Former PM Jean Chretien scoffs at the notion Canada’s unity is under threat

Former PM Jean Chretien scoffs at the notion Canada's unity is under threat

OTTAWA — Former Prime Minister Jean Chretien scoffs at the notion that Canada’s national unity is threatened by Indigenous protests and western alienation, as the country has managed to survive all other crises and contentious issues over the years.

Chretien says the unity of the country was in much greater peril back in the 1960s and 70s, when radical Quebec separatists were setting off bombs, kidnapped the British high commissioner and killed a Quebec cabinet minister.

The former Liberal prime minister says the country survived that episode and he says Canadians are still together and more united than ever.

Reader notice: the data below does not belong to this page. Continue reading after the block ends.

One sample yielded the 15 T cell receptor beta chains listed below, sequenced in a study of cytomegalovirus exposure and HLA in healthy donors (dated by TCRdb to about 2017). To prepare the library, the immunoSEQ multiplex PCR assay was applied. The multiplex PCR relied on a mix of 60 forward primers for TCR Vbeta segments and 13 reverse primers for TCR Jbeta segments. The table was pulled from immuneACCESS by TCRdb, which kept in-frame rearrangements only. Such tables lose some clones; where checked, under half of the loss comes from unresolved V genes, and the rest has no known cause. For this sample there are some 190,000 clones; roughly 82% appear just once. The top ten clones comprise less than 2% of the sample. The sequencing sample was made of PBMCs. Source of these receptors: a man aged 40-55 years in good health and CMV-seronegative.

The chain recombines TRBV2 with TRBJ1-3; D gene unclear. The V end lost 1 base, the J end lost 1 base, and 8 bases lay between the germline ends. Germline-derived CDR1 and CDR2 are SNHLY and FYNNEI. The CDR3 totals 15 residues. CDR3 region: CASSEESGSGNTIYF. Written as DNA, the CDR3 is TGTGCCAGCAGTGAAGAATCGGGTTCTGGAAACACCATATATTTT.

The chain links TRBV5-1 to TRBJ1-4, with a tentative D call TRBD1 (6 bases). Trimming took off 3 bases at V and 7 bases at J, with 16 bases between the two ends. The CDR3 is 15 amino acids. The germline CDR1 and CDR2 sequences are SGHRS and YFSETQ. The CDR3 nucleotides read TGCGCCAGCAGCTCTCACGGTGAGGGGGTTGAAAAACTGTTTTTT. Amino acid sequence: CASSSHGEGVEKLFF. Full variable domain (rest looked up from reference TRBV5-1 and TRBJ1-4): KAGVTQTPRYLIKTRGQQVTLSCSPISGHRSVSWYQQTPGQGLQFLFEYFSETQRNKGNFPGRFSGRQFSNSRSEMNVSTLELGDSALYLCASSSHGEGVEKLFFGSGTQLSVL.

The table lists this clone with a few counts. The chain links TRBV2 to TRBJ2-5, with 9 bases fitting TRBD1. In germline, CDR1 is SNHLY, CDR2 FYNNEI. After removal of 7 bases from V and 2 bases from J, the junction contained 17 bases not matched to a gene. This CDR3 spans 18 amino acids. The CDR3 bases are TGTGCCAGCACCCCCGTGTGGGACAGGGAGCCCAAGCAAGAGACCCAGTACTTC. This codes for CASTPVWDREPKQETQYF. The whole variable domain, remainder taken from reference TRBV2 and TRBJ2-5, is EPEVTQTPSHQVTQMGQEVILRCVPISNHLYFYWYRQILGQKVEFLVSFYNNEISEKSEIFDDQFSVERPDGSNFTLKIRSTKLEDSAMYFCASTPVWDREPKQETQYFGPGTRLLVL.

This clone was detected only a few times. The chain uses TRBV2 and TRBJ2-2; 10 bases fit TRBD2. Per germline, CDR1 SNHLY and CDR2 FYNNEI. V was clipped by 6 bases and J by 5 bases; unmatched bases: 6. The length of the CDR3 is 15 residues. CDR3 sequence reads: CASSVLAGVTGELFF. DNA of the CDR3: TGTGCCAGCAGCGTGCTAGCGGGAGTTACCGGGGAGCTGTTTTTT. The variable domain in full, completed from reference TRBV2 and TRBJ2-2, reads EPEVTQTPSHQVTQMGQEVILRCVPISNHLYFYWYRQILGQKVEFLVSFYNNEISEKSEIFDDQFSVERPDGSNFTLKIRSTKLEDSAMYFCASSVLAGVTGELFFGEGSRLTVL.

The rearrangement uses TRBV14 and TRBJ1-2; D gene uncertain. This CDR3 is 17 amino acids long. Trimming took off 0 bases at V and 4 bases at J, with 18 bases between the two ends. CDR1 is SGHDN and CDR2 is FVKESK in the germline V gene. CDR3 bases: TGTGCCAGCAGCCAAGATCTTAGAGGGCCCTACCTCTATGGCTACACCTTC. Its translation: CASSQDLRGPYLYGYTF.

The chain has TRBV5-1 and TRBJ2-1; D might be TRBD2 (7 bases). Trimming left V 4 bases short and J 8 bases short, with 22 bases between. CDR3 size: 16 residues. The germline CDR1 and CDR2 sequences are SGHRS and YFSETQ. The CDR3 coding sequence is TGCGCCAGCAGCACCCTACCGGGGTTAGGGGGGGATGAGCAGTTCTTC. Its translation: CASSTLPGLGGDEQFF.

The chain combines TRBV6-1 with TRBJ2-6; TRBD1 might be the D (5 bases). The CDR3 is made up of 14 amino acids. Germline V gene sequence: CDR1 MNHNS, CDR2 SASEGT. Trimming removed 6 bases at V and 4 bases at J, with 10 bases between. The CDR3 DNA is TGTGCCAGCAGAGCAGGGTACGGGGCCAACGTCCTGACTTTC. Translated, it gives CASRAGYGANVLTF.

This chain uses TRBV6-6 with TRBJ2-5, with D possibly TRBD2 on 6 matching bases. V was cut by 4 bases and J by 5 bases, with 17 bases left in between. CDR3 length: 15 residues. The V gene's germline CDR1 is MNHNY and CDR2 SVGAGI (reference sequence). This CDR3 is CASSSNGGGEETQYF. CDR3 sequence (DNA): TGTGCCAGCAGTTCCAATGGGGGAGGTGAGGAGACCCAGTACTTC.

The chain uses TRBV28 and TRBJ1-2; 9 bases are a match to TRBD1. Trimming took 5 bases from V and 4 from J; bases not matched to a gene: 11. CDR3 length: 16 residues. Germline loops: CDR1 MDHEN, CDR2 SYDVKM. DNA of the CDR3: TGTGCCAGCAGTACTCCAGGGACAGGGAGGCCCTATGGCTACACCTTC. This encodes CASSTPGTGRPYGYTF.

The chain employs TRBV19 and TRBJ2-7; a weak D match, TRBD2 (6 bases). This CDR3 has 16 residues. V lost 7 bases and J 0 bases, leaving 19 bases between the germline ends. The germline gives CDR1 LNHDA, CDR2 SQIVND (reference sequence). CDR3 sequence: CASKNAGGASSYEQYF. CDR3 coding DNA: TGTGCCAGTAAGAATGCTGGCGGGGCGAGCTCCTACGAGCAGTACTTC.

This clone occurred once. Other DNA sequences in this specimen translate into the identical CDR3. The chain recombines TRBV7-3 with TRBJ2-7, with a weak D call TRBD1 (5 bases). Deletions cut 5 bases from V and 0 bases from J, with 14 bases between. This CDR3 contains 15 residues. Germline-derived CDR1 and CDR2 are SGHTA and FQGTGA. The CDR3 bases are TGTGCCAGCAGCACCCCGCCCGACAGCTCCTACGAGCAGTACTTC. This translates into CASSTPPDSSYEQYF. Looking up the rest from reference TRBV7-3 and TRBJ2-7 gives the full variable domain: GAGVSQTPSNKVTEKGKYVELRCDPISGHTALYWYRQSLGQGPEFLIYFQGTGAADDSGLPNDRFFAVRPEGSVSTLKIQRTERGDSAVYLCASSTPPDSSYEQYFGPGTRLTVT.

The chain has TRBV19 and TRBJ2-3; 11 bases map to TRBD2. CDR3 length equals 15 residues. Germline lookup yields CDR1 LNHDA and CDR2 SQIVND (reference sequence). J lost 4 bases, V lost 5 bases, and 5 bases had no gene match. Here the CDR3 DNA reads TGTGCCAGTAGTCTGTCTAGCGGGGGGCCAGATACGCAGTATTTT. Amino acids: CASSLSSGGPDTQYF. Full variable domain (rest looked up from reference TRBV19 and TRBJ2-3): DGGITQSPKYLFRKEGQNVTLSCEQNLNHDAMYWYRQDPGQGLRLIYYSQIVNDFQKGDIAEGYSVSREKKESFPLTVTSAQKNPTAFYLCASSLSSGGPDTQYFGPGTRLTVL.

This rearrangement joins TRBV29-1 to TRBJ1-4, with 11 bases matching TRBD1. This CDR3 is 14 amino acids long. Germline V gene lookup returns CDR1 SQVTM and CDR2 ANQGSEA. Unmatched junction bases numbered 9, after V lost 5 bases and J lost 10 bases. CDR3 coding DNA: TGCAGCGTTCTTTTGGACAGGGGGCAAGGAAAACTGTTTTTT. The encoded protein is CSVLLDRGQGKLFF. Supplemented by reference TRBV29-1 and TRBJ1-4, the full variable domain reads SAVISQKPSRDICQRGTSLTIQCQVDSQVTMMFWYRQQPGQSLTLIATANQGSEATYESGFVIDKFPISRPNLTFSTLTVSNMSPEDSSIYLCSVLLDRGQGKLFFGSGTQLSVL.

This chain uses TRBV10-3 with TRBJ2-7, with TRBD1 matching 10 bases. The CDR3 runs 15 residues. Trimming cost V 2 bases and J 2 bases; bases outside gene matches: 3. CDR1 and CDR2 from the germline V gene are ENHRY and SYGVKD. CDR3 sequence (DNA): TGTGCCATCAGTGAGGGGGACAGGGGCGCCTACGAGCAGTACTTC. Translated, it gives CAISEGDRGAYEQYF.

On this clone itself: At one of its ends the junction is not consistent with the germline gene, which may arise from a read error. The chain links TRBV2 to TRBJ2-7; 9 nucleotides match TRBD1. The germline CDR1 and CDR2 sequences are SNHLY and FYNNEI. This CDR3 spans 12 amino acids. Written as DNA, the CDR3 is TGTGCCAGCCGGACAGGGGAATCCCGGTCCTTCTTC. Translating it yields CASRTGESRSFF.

Chretien says Canada won’t break up over the blockades that paralyzed train traffic across the country in support of Wet’suwet’en hereditary chiefs fighting a natural gas pipeline in northern B.C.

Nor does it make sense, in his view, for Alberta to separate over its inability to get crude oil to coastal waters for export overseas.

Separation, Chretien notes, won’t move Alberta any closer to the Pacific.

This report by The Canadian Press was first published March 3, 2020.

The Canadian Press

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